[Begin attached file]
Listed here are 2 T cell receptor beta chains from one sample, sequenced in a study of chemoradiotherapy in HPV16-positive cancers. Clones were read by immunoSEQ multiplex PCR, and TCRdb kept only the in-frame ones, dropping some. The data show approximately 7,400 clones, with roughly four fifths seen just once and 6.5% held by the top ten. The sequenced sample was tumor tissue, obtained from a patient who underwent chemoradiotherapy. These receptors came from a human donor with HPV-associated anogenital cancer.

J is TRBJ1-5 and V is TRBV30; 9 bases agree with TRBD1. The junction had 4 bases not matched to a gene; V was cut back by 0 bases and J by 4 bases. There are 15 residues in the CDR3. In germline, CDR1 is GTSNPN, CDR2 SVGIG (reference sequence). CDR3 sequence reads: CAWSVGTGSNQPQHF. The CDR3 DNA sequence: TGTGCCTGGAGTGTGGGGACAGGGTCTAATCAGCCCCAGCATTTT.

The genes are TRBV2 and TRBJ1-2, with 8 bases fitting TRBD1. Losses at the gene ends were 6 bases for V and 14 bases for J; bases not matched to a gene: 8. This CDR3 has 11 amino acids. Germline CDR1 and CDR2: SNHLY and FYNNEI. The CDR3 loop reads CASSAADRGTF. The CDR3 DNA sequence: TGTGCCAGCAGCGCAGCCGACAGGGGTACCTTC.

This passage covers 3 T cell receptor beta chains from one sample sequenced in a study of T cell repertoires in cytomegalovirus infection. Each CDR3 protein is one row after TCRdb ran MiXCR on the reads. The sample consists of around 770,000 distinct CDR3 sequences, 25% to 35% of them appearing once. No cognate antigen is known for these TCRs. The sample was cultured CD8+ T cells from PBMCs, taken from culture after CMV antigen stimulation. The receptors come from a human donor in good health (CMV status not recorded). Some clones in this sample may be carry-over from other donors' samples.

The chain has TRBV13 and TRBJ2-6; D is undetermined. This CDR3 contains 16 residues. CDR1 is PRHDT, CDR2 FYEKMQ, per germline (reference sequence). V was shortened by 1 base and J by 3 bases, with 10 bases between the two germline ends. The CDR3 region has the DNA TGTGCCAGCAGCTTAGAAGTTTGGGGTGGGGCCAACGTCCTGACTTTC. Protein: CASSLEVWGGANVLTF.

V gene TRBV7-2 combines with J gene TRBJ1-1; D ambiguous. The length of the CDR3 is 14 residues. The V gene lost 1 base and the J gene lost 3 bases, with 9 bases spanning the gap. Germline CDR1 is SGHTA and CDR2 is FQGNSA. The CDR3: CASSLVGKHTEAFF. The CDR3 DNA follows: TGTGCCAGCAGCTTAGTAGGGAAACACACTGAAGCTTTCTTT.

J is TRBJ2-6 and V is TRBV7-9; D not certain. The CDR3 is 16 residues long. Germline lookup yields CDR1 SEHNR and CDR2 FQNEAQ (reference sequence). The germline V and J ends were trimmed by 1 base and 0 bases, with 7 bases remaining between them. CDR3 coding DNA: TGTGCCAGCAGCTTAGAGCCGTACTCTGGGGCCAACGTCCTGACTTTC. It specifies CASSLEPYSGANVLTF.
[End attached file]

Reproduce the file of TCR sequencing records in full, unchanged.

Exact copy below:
Listed here are 2 T cell receptor beta chains from one sample, sequenced in a study of chemoradiotherapy in HPV16-positive cancers. Clones were read by immunoSEQ multiplex PCR, and TCRdb kept only the in-frame ones, dropping some. The data show approximately 7,400 clones, with roughly four fifths seen just once and 6.5% held by the top ten. The sequenced sample was tumor tissue, obtained from a patient who underwent chemoradiotherapy. These receptors came from a human donor with HPV-associated anogenital cancer.

J is TRBJ1-5 and V is TRBV30; 9 bases agree with TRBD1. The junction had 4 bases not matched to a gene; V was cut back by 0 bases and J by 4 bases. There are 15 residues in the CDR3. In germline, CDR1 is GTSNPN, CDR2 SVGIG (reference sequence). CDR3 sequence reads: CAWSVGTGSNQPQHF. The CDR3 DNA sequence: TGTGCCTGGAGTGTGGGGACAGGGTCTAATCAGCCCCAGCATTTT.

The genes are TRBV2 and TRBJ1-2, with 8 bases fitting TRBD1. Losses at the gene ends were 6 bases for V and 14 bases for J; bases not matched to a gene: 8. This CDR3 has 11 amino acids. Germline CDR1 and CDR2: SNHLY and FYNNEI. The CDR3 loop reads CASSAADRGTF. The CDR3 DNA sequence: TGTGCCAGCAGCGCAGCCGACAGGGGTACCTTC.

This passage covers 3 T cell receptor beta chains from one sample sequenced in a study of T cell repertoires in cytomegalovirus infection. Each CDR3 protein is one row after TCRdb ran MiXCR on the reads. The sample consists of around 770,000 distinct CDR3 sequences, 25% to 35% of them appearing once. No cognate antigen is known for these TCRs. The sample was cultured CD8+ T cells from PBMCs, taken from culture after CMV antigen stimulation. The receptors come from a human donor in good health (CMV status not recorded). Some clones in this sample may be carry-over from other donors' samples.

The chain has TRBV13 and TRBJ2-6; D is undetermined. This CDR3 contains 16 residues. CDR1 is PRHDT, CDR2 FYEKMQ, per germline (reference sequence). V was shortened by 1 base and J by 3 bases, with 10 bases between the two germline ends. The CDR3 region has the DNA TGTGCCAGCAGCTTAGAAGTTTGGGGTGGGGCCAACGTCCTGACTTTC. Protein: CASSLEVWGGANVLTF.

V gene TRBV7-2 combines with J gene TRBJ1-1; D ambiguous. The length of the CDR3 is 14 residues. The V gene lost 1 base and the J gene lost 3 bases, with 9 bases spanning the gap. Germline CDR1 is SGHTA and CDR2 is FQGNSA. The CDR3: CASSLVGKHTEAFF. The CDR3 DNA follows: TGTGCCAGCAGCTTAGTAGGGAAACACACTGAAGCTTTCTTT.

J is TRBJ2-6 and V is TRBV7-9; D not certain. The CDR3 is 16 residues long. Germline lookup yields CDR1 SEHNR and CDR2 FQNEAQ (reference sequence). The germline V and J ends were trimmed by 1 base and 0 bases, with 7 bases remaining between them. CDR3 coding DNA: TGTGCCAGCAGCTTAGAGCCGTACTCTGGGGCCAACGTCCTGACTTTC. It specifies CASSLEPYSGANVLTF.